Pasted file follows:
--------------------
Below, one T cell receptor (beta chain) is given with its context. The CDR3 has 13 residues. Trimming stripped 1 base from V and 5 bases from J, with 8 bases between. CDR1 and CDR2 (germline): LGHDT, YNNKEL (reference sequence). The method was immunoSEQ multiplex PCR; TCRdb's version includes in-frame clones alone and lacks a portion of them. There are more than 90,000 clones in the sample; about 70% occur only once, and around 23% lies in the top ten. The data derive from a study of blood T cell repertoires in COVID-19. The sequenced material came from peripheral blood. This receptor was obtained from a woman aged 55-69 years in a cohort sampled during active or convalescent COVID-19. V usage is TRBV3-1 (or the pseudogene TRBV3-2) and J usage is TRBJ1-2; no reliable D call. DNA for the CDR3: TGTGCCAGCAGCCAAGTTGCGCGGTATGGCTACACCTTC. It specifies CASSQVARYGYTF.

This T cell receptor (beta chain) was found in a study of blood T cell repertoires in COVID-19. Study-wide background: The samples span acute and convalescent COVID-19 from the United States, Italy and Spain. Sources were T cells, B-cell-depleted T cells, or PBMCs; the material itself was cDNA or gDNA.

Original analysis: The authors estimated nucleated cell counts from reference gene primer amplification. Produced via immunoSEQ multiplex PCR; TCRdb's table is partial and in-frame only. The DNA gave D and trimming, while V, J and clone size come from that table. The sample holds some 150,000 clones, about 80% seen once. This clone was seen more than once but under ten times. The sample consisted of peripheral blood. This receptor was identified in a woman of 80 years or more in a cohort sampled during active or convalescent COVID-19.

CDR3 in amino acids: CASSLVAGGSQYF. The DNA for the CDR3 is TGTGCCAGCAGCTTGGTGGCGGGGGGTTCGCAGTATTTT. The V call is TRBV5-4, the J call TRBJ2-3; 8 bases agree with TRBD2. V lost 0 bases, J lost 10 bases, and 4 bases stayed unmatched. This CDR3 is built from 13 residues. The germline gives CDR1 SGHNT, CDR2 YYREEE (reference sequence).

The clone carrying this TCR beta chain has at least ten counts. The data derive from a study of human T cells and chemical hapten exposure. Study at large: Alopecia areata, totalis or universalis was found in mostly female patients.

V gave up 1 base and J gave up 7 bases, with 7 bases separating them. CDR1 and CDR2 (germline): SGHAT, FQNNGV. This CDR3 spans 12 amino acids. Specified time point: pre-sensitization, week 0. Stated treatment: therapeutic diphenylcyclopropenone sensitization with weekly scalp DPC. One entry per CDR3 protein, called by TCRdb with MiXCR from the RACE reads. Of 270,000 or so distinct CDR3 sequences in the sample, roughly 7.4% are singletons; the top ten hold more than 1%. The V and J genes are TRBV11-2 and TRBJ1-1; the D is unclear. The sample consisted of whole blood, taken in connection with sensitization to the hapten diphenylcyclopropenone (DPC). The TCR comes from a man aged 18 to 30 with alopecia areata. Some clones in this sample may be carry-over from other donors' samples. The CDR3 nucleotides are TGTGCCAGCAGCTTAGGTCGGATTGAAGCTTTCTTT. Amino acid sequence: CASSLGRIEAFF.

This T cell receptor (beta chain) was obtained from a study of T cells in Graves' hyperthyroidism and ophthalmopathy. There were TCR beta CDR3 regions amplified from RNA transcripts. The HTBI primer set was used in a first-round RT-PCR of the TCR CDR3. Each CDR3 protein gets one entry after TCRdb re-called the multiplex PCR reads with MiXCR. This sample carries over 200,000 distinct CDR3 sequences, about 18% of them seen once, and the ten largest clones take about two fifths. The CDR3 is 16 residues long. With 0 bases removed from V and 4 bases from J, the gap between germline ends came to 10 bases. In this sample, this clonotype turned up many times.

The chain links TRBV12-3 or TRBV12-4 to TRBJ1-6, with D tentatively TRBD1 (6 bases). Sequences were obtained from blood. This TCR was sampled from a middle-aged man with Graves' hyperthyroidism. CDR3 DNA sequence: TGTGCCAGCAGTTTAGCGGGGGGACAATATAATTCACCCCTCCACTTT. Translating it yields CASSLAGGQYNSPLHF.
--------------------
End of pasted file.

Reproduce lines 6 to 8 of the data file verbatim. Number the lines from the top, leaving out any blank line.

V gave up 1 base and J gave up 7 bases, with 7 bases separating them. CDR1 and CDR2 (germline): SGHAT, FQNNGV. This CDR3 spans 12 amino acids. Specified time point: pre-sensitization, week 0. Stated treatment: therapeutic diphenylcyclopropenone sensitization with weekly scalp DPC. One entry per CDR3 protein, called by TCRdb with MiXCR from the RACE reads. Of 270,000 or so distinct CDR3 sequences in the sample, roughly 7.4% are singletons; the top ten hold more than 1%. The V and J genes are TRBV11-2 and TRBJ1-1; the D is unclear. The sample consisted of whole blood, taken in connection with sensitization to the hapten diphenylcyclopropenone (DPC). The TCR comes from a man aged 18 to 30 with alopecia areata. Some clones in this sample may be carry-over from other donors' samples. The CDR3 nucleotides are TGTGCCAGCAGCTTAGGTCGGATTGAAGCTTTCTTT. Amino acid sequence: CASSLGRIEAFF.

This T cell receptor (beta chain) was obtained from a study of T cells in Graves' hyperthyroidism and ophthalmopathy. There were TCR beta CDR3 regions amplified from RNA transcripts. The HTBI primer set was used in a first-round RT-PCR of the TCR CDR3. Each CDR3 protein gets one entry after TCRdb re-called the multiplex PCR reads with MiXCR. This sample carries over 200,000 distinct CDR3 sequences, about 18% of them seen once, and the ten largest clones take about two fifths. The CDR3 is 16 residues long. With 0 bases removed from V and 4 bases from J, the gap between germline ends came to 10 bases. In this sample, this clonotype turned up many times.

The chain links TRBV12-3 or TRBV12-4 to TRBJ1-6, with D tentatively TRBD1 (6 bases). Sequences were obtained from blood. This TCR was sampled from a middle-aged man with Graves' hyperthyroidism. CDR3 DNA sequence: TGTGCCAGCAGTTTAGCGGGGGGACAATATAATTCACCCCTCCACTTT. Translating it yields CASSLAGGQYNSPLHF.